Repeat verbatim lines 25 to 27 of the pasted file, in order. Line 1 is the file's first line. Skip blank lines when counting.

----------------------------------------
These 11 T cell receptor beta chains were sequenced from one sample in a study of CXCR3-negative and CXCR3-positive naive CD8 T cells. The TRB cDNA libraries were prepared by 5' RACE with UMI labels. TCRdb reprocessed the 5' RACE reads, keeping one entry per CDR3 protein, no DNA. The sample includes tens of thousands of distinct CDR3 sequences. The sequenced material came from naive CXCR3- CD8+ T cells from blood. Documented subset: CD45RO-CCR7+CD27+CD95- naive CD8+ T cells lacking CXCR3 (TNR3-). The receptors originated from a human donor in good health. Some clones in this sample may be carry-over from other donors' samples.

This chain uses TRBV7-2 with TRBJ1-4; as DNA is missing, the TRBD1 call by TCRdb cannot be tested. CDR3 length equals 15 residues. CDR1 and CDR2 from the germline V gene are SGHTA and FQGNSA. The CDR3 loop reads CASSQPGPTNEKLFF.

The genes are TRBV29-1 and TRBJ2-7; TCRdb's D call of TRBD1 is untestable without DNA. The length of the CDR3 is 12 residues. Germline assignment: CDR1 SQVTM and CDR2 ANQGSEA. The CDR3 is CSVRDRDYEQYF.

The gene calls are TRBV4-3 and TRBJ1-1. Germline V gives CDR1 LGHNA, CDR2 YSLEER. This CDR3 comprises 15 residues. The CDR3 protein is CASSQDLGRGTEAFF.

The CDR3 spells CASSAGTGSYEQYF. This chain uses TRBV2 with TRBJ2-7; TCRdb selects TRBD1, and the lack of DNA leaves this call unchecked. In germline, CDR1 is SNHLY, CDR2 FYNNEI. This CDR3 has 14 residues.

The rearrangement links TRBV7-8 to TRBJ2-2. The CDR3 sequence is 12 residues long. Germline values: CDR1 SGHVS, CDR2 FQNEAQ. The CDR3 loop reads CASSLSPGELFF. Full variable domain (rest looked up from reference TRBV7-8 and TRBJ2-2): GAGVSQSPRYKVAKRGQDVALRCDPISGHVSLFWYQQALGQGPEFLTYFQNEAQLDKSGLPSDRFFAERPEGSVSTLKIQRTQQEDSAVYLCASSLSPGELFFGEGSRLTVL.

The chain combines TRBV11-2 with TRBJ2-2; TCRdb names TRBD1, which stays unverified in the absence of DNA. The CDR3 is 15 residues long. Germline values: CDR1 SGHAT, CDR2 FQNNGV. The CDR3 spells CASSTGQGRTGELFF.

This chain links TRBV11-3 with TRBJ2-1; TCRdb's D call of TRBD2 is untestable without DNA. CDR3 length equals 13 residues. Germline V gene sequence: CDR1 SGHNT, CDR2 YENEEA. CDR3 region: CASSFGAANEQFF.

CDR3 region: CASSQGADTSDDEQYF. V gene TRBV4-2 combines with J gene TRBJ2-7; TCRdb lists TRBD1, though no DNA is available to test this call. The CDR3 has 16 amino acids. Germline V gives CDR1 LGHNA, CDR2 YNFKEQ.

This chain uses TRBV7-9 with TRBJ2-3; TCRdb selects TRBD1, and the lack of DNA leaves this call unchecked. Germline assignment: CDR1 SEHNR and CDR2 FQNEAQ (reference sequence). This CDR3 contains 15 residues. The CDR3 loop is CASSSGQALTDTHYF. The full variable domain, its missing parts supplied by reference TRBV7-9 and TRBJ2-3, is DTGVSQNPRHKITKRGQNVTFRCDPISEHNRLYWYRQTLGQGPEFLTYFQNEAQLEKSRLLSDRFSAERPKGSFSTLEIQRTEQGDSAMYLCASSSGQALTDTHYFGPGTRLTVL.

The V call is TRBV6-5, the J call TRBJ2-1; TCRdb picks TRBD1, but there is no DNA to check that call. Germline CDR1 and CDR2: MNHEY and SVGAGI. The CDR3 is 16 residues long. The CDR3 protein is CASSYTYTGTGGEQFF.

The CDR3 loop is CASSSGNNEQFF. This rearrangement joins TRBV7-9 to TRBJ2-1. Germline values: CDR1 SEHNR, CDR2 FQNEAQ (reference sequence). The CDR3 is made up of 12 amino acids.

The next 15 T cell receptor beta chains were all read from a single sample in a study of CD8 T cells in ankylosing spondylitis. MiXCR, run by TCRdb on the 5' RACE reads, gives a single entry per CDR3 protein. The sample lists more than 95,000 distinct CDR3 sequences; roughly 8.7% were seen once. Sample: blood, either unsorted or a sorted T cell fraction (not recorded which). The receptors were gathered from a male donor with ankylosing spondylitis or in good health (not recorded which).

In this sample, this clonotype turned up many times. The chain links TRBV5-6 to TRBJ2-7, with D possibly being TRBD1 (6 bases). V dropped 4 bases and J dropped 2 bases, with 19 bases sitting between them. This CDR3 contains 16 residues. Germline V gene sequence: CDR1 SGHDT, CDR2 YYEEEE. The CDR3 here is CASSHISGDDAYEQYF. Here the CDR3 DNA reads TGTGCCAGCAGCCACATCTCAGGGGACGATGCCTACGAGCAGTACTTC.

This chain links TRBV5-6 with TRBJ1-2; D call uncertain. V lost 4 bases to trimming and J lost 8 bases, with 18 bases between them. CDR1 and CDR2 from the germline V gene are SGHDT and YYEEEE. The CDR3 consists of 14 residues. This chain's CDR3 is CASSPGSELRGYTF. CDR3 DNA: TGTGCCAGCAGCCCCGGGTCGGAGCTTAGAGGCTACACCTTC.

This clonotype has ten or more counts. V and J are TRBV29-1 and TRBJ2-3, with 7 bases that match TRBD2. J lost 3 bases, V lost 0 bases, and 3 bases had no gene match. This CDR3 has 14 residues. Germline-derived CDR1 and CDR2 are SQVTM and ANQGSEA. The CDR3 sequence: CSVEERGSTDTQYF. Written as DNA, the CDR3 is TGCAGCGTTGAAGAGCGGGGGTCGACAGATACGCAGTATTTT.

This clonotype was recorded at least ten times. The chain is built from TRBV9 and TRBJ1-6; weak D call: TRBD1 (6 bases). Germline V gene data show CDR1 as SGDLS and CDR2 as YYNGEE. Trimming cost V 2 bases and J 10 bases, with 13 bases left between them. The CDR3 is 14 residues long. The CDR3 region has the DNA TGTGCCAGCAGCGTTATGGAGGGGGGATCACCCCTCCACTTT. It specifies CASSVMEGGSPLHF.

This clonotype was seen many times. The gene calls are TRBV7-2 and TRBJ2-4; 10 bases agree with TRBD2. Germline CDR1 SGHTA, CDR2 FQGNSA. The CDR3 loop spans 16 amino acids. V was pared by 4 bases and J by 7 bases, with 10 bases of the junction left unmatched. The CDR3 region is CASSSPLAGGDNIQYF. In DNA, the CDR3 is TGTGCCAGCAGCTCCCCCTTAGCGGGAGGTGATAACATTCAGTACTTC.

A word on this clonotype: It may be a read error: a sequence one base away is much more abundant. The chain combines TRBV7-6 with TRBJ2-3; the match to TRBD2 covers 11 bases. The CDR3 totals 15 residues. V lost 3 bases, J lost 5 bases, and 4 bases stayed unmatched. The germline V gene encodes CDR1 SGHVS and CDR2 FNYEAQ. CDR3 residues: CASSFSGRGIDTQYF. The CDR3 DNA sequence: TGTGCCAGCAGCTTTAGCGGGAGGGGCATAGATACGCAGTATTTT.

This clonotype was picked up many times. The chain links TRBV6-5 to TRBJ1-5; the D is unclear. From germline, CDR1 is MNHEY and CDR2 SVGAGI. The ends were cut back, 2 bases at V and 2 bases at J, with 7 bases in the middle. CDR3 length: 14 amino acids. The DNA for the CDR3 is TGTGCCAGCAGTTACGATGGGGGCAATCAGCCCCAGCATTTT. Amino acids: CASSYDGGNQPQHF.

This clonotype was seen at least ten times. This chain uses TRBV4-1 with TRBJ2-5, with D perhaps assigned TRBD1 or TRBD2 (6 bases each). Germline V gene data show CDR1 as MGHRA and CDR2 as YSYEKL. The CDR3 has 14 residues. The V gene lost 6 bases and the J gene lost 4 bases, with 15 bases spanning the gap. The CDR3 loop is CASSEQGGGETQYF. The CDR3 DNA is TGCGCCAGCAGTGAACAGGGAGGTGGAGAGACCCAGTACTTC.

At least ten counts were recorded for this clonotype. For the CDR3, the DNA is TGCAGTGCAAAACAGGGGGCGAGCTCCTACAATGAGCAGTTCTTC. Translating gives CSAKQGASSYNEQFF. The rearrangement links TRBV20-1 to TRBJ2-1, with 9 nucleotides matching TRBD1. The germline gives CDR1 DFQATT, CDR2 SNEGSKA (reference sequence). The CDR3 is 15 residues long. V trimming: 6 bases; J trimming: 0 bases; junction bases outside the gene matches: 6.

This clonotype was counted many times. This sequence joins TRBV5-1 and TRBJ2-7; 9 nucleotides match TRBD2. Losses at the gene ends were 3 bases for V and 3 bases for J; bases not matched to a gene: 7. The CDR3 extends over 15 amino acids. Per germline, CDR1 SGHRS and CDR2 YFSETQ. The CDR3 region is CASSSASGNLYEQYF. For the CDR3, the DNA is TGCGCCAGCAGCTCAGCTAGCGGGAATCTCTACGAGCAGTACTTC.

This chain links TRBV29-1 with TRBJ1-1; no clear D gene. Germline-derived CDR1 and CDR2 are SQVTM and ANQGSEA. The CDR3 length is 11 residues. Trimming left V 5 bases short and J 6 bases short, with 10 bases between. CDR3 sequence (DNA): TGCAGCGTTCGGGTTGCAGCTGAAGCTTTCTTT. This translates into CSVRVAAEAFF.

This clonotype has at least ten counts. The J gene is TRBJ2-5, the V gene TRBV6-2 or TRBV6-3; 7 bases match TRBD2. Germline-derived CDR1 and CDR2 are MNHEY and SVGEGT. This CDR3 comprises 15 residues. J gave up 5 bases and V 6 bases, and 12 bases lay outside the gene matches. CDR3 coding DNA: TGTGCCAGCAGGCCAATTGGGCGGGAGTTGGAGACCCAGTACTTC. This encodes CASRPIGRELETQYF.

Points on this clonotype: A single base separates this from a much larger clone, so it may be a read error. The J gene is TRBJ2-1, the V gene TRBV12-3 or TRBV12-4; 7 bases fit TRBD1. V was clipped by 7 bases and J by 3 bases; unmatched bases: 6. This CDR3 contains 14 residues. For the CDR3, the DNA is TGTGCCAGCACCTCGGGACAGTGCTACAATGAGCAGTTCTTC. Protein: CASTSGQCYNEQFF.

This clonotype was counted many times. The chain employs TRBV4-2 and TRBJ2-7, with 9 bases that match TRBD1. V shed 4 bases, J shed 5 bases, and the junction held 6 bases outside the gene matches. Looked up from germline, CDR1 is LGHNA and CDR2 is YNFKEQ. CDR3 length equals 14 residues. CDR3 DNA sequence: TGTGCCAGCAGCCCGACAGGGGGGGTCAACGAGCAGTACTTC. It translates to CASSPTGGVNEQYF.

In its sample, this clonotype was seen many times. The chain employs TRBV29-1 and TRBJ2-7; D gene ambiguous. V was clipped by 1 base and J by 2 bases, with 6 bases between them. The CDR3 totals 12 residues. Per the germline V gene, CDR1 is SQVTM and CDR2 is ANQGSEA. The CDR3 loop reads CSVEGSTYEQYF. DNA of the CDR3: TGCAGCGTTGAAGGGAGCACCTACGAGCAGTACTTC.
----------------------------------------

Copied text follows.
This clonotype has at least ten counts. The J gene is TRBJ2-5, the V gene TRBV6-2 or TRBV6-3; 7 bases match TRBD2. Germline-derived CDR1 and CDR2 are MNHEY and SVGEGT. This CDR3 comprises 15 residues. J gave up 5 bases and V 6 bases, and 12 bases lay outside the gene matches. CDR3 coding DNA: TGTGCCAGCAGGCCAATTGGGCGGGAGTTGGAGACCCAGTACTTC. This encodes CASRPIGRELETQYF.

Points on this clonotype: A single base separates this from a much larger clone, so it may be a read error. The J gene is TRBJ2-1, the V gene TRBV12-3 or TRBV12-4; 7 bases fit TRBD1. V was clipped by 7 bases and J by 3 bases; unmatched bases: 6. This CDR3 contains 14 residues. For the CDR3, the DNA is TGTGCCAGCACCTCGGGACAGTGCTACAATGAGCAGTTCTTC. Protein: CASTSGQCYNEQFF.

This clonotype was counted many times. The chain employs TRBV4-2 and TRBJ2-7, with 9 bases that match TRBD1. V shed 4 bases, J shed 5 bases, and the junction held 6 bases outside the gene matches. Looked up from germline, CDR1 is LGHNA and CDR2 is YNFKEQ. CDR3 length equals 14 residues. CDR3 DNA sequence: TGTGCCAGCAGCCCGACAGGGGGGGTCAACGAGCAGTACTTC. It translates to CASSPTGGVNEQYF.